As if Theresa May hasn’t got enough on her plate.
Her Brexit plan is still in limbo, her party is deeply divided over Europe and she has apparently taken to scraping mould off her food before she eats it (according to the Daily Mail). At this particularly difficult time she needs her Cabinet to be firing on all cylinders, and what has she got instead? Chris Grayling.
At this week’s Prime Ministers questions, Jeremy Corbyn was the latest figure to have a pop at the hapless Transport Secretary, confronting May over the Seaborne Freight fiasco. And you have to worry when even Corbyn is laughing at your incompetence.
Grayling’s most recent bungle saw his department hire a firm with no ships to provide shipping services, before cancelling the contract after realising they probably couldn’t deliver. He brushed off criticism, claiming no money had been spent, although it later transpired that it had.
And as the Labour leader squared up to the Prime Minister in their weekly Commons battle, he was only too happy to lay out the litany of mistakes that were made, and to gleefully list Grayling’s extensive array of previous mishaps.
He told MPs: "The spectacular failure of this contract is a symptom Mr Speaker of the utter shambles of this government and its no-deal preparations.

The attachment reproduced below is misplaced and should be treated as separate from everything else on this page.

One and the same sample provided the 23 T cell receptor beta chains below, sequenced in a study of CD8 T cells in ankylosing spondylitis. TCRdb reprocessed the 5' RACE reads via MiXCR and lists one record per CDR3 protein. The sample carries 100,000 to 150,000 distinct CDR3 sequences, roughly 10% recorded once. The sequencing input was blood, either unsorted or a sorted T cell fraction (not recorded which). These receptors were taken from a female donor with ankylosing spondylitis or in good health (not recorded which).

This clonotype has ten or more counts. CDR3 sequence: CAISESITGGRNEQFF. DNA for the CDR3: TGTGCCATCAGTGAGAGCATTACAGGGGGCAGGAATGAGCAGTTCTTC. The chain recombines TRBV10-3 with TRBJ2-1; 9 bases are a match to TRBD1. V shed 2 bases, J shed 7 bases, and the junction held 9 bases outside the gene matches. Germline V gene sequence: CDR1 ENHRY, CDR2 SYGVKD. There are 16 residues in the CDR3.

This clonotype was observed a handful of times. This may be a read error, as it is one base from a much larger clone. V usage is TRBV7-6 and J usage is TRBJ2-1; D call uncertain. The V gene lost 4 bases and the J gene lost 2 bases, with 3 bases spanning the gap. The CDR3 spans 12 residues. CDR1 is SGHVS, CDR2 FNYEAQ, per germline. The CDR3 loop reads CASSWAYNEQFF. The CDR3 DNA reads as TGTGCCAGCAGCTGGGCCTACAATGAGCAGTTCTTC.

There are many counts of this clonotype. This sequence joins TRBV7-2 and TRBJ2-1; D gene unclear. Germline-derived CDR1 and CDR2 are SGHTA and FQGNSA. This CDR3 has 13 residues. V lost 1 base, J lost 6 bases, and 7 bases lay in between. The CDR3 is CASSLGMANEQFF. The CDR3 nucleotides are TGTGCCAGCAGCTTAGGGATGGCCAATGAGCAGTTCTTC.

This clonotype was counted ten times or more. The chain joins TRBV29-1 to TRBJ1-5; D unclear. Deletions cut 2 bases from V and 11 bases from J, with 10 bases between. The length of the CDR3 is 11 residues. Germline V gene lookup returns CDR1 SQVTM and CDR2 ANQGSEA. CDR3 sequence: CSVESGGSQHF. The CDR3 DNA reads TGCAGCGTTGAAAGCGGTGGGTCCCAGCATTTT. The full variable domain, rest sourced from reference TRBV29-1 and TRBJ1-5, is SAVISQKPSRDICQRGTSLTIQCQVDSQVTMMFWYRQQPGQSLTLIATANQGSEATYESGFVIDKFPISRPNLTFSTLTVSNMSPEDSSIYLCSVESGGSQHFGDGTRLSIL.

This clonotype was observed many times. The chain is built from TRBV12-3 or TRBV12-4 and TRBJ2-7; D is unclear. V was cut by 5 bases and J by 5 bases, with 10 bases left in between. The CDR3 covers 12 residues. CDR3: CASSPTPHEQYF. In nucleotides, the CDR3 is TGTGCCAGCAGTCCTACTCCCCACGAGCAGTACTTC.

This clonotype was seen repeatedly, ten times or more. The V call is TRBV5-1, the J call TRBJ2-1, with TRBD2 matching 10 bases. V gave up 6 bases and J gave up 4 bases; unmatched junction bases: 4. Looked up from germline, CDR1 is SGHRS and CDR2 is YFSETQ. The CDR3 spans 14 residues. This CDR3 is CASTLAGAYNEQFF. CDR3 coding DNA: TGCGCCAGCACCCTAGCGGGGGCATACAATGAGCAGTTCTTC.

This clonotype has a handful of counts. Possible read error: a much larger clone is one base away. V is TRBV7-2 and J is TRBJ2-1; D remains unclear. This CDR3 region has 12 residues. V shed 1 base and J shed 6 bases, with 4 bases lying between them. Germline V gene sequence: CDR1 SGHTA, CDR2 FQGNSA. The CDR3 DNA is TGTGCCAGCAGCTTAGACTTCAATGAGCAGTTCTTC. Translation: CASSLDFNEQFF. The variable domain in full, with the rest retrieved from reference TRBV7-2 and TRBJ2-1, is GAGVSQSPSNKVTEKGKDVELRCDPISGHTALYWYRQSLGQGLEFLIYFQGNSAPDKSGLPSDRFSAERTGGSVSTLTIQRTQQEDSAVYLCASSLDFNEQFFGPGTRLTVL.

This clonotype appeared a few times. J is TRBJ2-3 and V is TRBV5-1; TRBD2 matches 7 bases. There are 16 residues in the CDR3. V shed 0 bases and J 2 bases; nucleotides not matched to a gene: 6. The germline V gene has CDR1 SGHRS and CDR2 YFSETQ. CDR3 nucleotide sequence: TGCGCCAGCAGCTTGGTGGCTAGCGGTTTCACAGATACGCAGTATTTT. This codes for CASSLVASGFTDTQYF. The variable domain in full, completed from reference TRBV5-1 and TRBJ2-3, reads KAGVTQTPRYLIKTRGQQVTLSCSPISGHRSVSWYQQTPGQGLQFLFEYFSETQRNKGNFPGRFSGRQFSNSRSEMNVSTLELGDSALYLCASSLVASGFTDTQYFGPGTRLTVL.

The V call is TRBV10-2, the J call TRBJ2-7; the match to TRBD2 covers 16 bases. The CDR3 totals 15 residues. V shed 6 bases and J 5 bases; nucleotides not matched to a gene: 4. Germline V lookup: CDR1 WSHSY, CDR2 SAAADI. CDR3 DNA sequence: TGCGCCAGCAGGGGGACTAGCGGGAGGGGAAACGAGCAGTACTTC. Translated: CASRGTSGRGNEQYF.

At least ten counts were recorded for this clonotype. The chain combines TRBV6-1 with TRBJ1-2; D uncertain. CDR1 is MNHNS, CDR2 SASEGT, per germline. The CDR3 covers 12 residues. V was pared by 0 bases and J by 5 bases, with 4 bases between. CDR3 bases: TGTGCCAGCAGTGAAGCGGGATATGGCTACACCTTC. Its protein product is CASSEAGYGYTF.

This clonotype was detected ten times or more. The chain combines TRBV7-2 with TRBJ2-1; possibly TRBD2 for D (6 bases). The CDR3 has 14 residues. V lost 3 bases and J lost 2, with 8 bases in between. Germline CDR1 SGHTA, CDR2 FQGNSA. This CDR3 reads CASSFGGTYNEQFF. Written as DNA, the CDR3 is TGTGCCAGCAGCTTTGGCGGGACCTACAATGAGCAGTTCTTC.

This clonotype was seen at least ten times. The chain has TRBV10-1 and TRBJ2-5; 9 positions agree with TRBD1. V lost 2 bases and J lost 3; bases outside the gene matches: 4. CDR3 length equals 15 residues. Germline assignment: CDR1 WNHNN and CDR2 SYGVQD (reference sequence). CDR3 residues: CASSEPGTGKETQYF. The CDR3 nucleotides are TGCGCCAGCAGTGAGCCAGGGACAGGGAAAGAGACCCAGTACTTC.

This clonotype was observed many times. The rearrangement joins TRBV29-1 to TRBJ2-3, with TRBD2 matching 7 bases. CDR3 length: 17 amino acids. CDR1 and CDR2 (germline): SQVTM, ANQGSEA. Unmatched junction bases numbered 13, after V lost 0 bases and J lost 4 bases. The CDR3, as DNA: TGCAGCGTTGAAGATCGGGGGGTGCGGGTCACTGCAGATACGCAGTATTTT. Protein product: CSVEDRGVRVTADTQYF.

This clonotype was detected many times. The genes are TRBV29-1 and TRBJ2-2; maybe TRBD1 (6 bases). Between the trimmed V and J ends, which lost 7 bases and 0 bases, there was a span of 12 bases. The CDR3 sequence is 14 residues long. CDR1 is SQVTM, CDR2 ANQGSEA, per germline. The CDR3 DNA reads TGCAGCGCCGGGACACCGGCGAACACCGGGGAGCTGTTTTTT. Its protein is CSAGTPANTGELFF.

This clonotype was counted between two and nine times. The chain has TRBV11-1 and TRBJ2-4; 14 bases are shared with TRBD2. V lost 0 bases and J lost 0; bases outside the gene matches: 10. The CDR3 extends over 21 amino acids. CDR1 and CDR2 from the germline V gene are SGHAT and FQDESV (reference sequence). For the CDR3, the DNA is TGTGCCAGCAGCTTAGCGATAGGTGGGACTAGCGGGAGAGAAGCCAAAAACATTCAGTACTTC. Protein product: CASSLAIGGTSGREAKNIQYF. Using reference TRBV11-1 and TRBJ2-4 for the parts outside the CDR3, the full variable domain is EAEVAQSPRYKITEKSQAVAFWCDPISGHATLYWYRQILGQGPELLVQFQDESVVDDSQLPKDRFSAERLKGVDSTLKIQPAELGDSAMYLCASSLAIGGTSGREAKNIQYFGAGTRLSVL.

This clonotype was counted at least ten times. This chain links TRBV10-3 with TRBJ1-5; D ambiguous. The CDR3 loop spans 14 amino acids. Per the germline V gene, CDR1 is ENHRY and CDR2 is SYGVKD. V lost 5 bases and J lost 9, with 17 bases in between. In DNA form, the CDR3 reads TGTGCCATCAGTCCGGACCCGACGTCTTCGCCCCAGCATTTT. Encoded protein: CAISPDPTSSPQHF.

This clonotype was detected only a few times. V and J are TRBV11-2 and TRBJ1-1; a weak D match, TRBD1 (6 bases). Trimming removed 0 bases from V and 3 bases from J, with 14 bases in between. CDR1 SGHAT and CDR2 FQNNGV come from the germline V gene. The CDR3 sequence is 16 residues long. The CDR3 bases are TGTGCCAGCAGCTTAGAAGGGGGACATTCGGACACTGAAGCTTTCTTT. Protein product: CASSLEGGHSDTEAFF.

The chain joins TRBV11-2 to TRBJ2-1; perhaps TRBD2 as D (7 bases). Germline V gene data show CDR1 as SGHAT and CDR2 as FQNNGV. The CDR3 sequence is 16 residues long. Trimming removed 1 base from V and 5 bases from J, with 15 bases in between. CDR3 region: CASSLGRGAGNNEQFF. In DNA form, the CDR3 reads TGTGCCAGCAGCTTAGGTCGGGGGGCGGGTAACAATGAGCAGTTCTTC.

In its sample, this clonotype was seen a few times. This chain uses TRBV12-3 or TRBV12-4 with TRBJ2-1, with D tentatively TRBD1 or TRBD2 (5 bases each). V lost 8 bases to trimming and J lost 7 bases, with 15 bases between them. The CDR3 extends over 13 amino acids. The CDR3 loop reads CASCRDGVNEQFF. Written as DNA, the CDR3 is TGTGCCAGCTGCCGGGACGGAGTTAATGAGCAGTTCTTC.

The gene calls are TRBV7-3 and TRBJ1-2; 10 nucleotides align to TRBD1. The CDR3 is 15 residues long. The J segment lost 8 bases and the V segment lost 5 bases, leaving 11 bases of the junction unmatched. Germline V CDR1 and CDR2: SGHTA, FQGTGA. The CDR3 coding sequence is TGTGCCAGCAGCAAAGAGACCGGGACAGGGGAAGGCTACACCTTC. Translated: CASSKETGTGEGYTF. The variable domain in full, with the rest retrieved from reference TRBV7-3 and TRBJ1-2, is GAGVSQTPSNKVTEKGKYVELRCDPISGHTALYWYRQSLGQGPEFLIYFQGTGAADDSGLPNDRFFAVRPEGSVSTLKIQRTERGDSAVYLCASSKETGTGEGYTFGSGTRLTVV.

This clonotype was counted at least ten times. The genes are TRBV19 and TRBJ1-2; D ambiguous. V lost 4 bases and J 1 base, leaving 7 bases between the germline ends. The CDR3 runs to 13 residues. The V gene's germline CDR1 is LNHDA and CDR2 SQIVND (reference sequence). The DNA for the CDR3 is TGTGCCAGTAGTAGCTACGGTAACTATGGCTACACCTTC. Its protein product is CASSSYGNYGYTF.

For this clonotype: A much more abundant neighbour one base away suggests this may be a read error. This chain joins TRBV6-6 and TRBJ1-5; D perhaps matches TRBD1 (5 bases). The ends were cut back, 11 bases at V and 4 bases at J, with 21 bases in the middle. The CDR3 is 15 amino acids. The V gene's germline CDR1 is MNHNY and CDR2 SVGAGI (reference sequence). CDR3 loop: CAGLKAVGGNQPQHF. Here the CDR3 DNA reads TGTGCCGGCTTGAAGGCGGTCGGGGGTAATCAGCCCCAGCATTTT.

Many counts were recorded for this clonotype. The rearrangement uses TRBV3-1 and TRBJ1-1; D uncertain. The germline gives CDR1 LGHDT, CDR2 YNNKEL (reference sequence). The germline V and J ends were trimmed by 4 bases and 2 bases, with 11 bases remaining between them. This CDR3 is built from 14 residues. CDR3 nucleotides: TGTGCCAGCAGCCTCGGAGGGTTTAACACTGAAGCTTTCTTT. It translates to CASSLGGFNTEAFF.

"The Transport Secretary ignored warnings about drones and airport security, gave a £1.4bn contract to Carillion despite warnings over their finances, [and] he oversaw the disastrous new rail timetables last year.
"Rail punctuality at a thirteen-year low and fares at a record high. That is some achievement.
"And now the Transport Secretary in charge of a major and vital aspect of Brexit planning.
"How on earth - how on earth, Mr Speaker, can the Prime Minister say that she has confidence in the Transport Secretary?"
Despite relentless calls for him to go, the Transport Secretary will probably stay on - as he always seems to do. But given the challenges Mrs May is about to face as she attempts to get her Brexit deal over the line she’ll be hoping he can avoid an embarrassing debacle, for the next couple of PMQs sessions at least.